Procurement teams are facing increasing challenges
Over the last three years we’ve seen successive, overlapping waves of global disruption; a pandemic, extreme weather disruptions, a major war and prolonged supply shortages. Now economic conditions are deteriorating into recession in many parts of the world. Inflation is at its highest for decades. These are the most challenging times most procurement people have ever seen.
The impact of these challenges on procurement teams
The environment is complex and these challenges all interact. For example, steps taken to address one problem can create problems elsewhere; onshoring may improve availability but increase cost; consolidating suppliers may reduce cost but create additional supply risk.
Dr. Howard Price, Head of Procurement Content at Skill Dynamics, says: “We’re now seeing cost inflation overtaking supply shortages as the biggest single cause of concern in procurement, although supply availability is still a problem for many. As a result, procurement professionals are taking a battering, juggling a wider range of challenges than ever. We’ve also seen that some experts say that significant procurement people are leaving the profession altogether.”
Why are procurement professionals suffering “burnout”?
The term that’s increasingly coming up is “burnout.” It’s not just another buzzword - the World Health Organisation has identified it as a global problem. Burnout happens when a person is repeatedly faced with work tasks that exceed the time and resources needed. The WHO says that burnout resulted in 2.8 million deaths in 2019.
Dr. Price says: “Unfortunately, that’s the tragic tip of a bigger iceberg since hundreds of millions struggle with chronic mental and physical health problems. These problems range from extreme tiredness, difficulties concentrating, anxiety, depression and other mental and physical disorders. The signs are that procurement will be a prime target for burnout. Recent research by Procurious found 80% of respondents were asked to ‘do more with less.’”
The 5 main causes of burnout
Research has highlighted five main causes of burnout: An unreasonable high workload, lack of control over work patterns, “always being on call”, unfair treatment by managers and lack of social support. “If we look at these factors,” says Dr. Price, “it becomes clear that action needs to be taken quickly to tackle this effectively, both at the individual and organisational levels.”
How organisations and individuals are dealing with burnout
Companies are increasingly recognising the problem and investing in supporting employees with wellness programs, meditation, relaxation classes, exercise, etc. “But the key drivers of burnout are overall workload, level of discretion and fair treatment of employees,” says Dr. Price. “So the danger here is that companies are addressing the symptoms of burnout rather than the causes. As one expert puts it: ‘You can't yoga your way out of burnout.’
“Looking at the individual perspective, it seems that the main way that individuals are dealing with burnout is by walking out – leaving their organisations. A large survey found that forty percent of employees were considering leaving their current employer within the next three to six months. But unless they are leaving the workforce altogether, they may be leaving the frying pan for the fire!”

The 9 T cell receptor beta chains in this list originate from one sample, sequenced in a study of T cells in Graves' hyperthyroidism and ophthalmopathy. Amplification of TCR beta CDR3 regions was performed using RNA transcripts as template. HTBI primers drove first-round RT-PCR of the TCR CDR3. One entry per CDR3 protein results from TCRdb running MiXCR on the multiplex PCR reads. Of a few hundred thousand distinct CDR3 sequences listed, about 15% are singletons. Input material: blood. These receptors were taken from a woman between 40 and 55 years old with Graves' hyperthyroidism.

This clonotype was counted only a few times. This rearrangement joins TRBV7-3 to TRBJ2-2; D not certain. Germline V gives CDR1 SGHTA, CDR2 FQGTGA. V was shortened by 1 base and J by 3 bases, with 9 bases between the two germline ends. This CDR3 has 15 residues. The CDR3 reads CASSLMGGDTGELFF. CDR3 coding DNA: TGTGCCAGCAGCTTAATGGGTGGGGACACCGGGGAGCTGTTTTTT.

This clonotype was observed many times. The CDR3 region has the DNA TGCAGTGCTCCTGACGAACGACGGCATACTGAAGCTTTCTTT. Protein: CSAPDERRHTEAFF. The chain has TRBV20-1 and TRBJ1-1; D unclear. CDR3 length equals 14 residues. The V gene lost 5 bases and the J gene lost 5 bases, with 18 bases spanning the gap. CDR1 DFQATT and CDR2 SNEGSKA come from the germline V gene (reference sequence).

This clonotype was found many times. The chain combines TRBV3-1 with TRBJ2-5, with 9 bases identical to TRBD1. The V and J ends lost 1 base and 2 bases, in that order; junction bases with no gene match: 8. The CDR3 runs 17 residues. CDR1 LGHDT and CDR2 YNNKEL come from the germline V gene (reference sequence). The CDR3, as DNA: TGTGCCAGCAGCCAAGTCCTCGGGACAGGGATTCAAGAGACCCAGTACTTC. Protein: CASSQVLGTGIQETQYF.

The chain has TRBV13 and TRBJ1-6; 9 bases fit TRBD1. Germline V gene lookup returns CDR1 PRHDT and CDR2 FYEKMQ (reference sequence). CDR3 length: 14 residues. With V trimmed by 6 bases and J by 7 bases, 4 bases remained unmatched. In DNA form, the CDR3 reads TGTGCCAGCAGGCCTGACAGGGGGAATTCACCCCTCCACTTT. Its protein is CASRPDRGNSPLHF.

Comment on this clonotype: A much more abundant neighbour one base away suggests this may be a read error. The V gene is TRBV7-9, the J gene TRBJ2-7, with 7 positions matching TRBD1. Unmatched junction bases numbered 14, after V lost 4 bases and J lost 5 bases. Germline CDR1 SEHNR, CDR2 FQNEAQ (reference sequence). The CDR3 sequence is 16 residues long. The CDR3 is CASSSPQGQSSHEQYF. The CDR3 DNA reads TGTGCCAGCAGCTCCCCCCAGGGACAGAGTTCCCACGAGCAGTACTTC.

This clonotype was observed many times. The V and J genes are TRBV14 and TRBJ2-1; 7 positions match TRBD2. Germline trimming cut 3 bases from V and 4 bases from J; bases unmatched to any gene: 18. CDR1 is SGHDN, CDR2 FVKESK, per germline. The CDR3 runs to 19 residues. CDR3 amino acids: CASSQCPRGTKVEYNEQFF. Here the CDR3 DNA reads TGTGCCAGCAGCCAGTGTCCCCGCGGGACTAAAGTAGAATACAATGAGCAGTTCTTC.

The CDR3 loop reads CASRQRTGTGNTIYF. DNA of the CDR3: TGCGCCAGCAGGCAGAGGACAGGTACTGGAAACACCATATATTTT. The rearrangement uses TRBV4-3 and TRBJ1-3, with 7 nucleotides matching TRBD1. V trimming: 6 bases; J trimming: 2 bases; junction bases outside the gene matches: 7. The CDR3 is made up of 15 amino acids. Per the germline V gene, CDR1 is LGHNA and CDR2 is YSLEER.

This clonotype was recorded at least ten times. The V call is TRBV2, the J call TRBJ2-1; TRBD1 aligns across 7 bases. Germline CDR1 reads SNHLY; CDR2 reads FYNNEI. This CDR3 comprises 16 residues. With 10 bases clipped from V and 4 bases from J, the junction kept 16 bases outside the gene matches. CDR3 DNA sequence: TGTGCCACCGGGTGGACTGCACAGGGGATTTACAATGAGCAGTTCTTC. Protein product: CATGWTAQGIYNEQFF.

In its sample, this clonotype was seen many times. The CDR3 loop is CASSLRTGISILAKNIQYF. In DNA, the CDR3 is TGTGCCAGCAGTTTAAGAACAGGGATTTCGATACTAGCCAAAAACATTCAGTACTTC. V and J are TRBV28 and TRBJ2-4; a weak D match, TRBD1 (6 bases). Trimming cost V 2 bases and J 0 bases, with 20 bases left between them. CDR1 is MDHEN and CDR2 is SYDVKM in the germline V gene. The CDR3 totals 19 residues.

Dr. Price’s advice for the future
According to Dr. Price, the CPO needs to take a hard look at whether they are creating the right conditions for success or contributing to a toxic environment. “It’s never easy to recognise that you might be part of the problem, but research suggests that the company is often the major cause of burnout.”
He says that the questions we have to ask are:
- Is the team given enough discretion over managing their work?
- Are they given enough time to go offline from constant messaging traffic and actually solve problems?
- Is the CPO putting the right people into the right teams who can support each other and contribute different skills?
- Do the team members feel empowered to speak up and ask for help when overloaded and long before they become ill?
Another key aspect to help teams avoid burnout is training. “There’s clear evidence that training gives employees improved confidence, showing them that the company values them and is committed to their development,” he says. “Greater skill improves efficiency, providing a way to handle increased workloads. Upskilling will undoubtedly help them cope better with the unprecedented challenges procurement now faces.
“For the individual procurement professionals, I’d offer three pieces of advice,” he says.
“Firstly, take as much control over your work environment as possible. If clear priorities still need to be set, set priorities yourself. Communicate them clearly and assume silence means consent.
"If possible, go offline from email and messaging communications for fixed periods of the day and use these for quality thinking-time. Message chatter is the enemy of clear thinking.
"Secondly, prioritise your personal health, take regular breaks and exercise. Don’t hesitate to speak up if you feel anxious, overloaded, or mistreated. And remember that your colleagues and suppliers may be suffering too, so watch for signs that others may be struggling and be supportive.
"Finally, however challenging things feel right now, remember that these chaotic and difficult times present the perfect opportunity to learn and develop. Prevailing through challenging times helps us become more adaptable and build new skills we never thought we would have!”
Dr. Howard Price is Head of Procurement Content at Skill Dynamics. He’s an accomplished Chief Procurement Officer, with over 30 years of experience. He led the procurement practice at KPMG and holds a PhD for his research into strategic procurement.
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